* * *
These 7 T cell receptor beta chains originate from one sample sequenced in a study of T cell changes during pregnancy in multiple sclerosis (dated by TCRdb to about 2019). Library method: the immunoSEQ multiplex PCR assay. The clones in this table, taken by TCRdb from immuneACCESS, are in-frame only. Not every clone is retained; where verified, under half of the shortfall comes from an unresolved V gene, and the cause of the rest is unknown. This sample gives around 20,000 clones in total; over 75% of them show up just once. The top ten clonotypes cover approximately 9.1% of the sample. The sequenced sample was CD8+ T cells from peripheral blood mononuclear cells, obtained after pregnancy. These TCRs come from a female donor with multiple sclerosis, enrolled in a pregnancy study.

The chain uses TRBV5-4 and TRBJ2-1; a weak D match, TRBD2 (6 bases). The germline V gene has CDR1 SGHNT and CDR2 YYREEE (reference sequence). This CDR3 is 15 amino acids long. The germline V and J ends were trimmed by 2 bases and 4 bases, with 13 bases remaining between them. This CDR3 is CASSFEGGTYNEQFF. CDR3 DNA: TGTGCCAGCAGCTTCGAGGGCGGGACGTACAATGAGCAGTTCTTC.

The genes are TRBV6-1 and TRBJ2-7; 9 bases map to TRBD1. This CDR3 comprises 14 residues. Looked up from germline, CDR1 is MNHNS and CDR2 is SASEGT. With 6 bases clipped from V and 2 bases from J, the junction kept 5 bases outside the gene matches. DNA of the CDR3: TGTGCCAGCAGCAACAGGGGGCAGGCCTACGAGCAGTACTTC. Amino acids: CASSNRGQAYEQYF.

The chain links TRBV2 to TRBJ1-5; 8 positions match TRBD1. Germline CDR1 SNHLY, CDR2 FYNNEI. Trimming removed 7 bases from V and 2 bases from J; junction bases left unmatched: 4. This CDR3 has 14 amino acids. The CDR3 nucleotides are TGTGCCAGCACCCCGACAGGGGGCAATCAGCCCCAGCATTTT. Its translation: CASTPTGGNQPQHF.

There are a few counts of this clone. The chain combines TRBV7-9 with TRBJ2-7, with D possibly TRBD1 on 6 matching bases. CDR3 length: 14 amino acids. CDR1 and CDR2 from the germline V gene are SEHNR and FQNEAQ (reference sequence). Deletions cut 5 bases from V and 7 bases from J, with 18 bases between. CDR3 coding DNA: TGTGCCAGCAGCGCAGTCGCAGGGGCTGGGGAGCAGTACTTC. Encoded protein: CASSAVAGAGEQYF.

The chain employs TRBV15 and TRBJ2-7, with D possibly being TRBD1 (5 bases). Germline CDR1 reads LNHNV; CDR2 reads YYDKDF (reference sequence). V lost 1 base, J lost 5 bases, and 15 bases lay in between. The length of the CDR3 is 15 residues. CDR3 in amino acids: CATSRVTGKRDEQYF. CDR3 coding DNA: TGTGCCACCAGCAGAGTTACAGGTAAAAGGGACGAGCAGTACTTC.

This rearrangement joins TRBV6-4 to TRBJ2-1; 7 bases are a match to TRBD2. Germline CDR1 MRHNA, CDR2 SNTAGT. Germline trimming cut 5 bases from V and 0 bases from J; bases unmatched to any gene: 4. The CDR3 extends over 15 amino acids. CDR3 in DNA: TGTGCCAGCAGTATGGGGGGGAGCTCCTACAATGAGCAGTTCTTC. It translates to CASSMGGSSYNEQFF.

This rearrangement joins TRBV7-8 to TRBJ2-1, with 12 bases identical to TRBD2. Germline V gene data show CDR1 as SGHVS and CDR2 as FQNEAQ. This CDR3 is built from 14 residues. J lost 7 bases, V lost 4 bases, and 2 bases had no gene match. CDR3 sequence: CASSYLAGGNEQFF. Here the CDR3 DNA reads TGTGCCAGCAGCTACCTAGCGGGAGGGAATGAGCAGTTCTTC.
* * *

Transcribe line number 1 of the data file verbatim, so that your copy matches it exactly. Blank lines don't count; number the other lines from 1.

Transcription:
These 7 T cell receptor beta chains originate from one sample sequenced in a study of T cell changes during pregnancy in multiple sclerosis (dated by TCRdb to about 2019). Library method: the immunoSEQ multiplex PCR assay. The clones in this table, taken by TCRdb from immuneACCESS, are in-frame only. Not every clone is retained; where verified, under half of the shortfall comes from an unresolved V gene, and the cause of the rest is unknown. This sample gives around 20,000 clones in total; over 75% of them show up just once. The top ten clonotypes cover approximately 9.1% of the sample. The sequenced sample was CD8+ T cells from peripheral blood mononuclear cells, obtained after pregnancy. These TCRs come from a female donor with multiple sclerosis, enrolled in a pregnancy study.